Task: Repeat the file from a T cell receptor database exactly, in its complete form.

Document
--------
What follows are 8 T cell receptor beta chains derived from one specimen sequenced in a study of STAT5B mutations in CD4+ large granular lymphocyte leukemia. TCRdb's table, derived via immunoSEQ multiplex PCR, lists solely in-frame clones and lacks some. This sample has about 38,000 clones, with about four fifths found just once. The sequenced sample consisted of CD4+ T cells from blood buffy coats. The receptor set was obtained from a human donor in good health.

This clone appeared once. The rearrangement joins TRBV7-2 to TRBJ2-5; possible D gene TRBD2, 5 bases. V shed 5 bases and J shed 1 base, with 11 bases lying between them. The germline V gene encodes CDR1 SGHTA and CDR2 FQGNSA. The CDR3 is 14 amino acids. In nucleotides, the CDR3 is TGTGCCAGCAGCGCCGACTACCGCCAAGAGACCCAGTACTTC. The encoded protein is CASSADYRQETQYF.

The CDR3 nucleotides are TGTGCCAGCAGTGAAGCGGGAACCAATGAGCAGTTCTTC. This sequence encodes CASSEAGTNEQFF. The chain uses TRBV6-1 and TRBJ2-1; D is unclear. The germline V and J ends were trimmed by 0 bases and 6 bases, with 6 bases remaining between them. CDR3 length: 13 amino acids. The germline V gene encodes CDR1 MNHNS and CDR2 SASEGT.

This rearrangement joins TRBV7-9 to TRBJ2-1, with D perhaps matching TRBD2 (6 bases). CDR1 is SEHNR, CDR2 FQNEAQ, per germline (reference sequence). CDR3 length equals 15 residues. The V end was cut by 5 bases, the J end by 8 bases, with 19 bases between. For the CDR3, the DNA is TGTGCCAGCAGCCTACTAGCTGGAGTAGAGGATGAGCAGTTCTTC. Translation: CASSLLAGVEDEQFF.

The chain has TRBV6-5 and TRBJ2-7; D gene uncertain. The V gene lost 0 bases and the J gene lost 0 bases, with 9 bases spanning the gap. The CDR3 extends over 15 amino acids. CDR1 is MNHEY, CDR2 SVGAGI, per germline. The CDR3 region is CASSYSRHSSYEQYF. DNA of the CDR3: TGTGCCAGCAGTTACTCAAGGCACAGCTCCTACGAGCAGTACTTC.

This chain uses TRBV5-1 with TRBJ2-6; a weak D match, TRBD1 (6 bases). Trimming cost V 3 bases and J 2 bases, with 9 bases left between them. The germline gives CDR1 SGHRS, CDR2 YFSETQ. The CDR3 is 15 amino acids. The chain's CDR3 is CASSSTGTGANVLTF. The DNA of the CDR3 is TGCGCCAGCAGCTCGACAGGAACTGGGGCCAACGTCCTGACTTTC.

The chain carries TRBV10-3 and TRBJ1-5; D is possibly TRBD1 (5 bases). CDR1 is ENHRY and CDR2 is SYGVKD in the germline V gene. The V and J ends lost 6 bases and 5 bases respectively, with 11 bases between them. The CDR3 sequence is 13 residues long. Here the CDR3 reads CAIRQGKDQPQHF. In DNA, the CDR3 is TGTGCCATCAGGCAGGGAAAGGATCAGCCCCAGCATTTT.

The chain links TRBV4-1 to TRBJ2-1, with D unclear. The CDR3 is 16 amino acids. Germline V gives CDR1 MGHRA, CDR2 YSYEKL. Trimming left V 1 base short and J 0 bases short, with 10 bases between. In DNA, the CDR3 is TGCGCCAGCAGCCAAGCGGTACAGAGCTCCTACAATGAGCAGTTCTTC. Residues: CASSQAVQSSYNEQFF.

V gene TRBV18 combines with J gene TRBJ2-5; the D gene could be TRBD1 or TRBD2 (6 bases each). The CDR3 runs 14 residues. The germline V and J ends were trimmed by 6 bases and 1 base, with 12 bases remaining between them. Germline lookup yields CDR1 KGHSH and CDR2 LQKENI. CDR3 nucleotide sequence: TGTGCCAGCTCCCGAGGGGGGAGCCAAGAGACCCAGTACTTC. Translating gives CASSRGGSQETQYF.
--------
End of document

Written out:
What follows are 8 T cell receptor beta chains derived from one specimen sequenced in a study of STAT5B mutations in CD4+ large granular lymphocyte leukemia. TCRdb's table, derived via immunoSEQ multiplex PCR, lists solely in-frame clones and lacks some. This sample has about 38,000 clones, with about four fifths found just once. The sequenced sample consisted of CD4+ T cells from blood buffy coats. The receptor set was obtained from a human donor in good health.

This clone appeared once. The rearrangement joins TRBV7-2 to TRBJ2-5; possible D gene TRBD2, 5 bases. V shed 5 bases and J shed 1 base, with 11 bases lying between them. The germline V gene encodes CDR1 SGHTA and CDR2 FQGNSA. The CDR3 is 14 amino acids. In nucleotides, the CDR3 is TGTGCCAGCAGCGCCGACTACCGCCAAGAGACCCAGTACTTC. The encoded protein is CASSADYRQETQYF.

The CDR3 nucleotides are TGTGCCAGCAGTGAAGCGGGAACCAATGAGCAGTTCTTC. This sequence encodes CASSEAGTNEQFF. The chain uses TRBV6-1 and TRBJ2-1; D is unclear. The germline V and J ends were trimmed by 0 bases and 6 bases, with 6 bases remaining between them. CDR3 length: 13 amino acids. The germline V gene encodes CDR1 MNHNS and CDR2 SASEGT.

This rearrangement joins TRBV7-9 to TRBJ2-1, with D perhaps matching TRBD2 (6 bases). CDR1 is SEHNR, CDR2 FQNEAQ, per germline (reference sequence). CDR3 length equals 15 residues. The V end was cut by 5 bases, the J end by 8 bases, with 19 bases between. For the CDR3, the DNA is TGTGCCAGCAGCCTACTAGCTGGAGTAGAGGATGAGCAGTTCTTC. Translation: CASSLLAGVEDEQFF.

The chain has TRBV6-5 and TRBJ2-7; D gene uncertain. The V gene lost 0 bases and the J gene lost 0 bases, with 9 bases spanning the gap. The CDR3 extends over 15 amino acids. CDR1 is MNHEY, CDR2 SVGAGI, per germline. The CDR3 region is CASSYSRHSSYEQYF. DNA of the CDR3: TGTGCCAGCAGTTACTCAAGGCACAGCTCCTACGAGCAGTACTTC.

This chain uses TRBV5-1 with TRBJ2-6; a weak D match, TRBD1 (6 bases). Trimming cost V 3 bases and J 2 bases, with 9 bases left between them. The germline gives CDR1 SGHRS, CDR2 YFSETQ. The CDR3 is 15 amino acids. The chain's CDR3 is CASSSTGTGANVLTF. The DNA of the CDR3 is TGCGCCAGCAGCTCGACAGGAACTGGGGCCAACGTCCTGACTTTC.

The chain carries TRBV10-3 and TRBJ1-5; D is possibly TRBD1 (5 bases). CDR1 is ENHRY and CDR2 is SYGVKD in the germline V gene. The V and J ends lost 6 bases and 5 bases respectively, with 11 bases between them. The CDR3 sequence is 13 residues long. Here the CDR3 reads CAIRQGKDQPQHF. In DNA, the CDR3 is TGTGCCATCAGGCAGGGAAAGGATCAGCCCCAGCATTTT.

The chain links TRBV4-1 to TRBJ2-1, with D unclear. The CDR3 is 16 amino acids. Germline V gives CDR1 MGHRA, CDR2 YSYEKL. Trimming left V 1 base short and J 0 bases short, with 10 bases between. In DNA, the CDR3 is TGCGCCAGCAGCCAAGCGGTACAGAGCTCCTACAATGAGCAGTTCTTC. Residues: CASSQAVQSSYNEQFF.

V gene TRBV18 combines with J gene TRBJ2-5; the D gene could be TRBD1 or TRBD2 (6 bases each). The CDR3 runs 14 residues. The germline V and J ends were trimmed by 6 bases and 1 base, with 12 bases remaining between them. Germline lookup yields CDR1 KGHSH and CDR2 LQKENI. CDR3 nucleotide sequence: TGTGCCAGCTCCCGAGGGGGGAGCCAAGAGACCCAGTACTTC. Translating gives CASSRGGSQETQYF.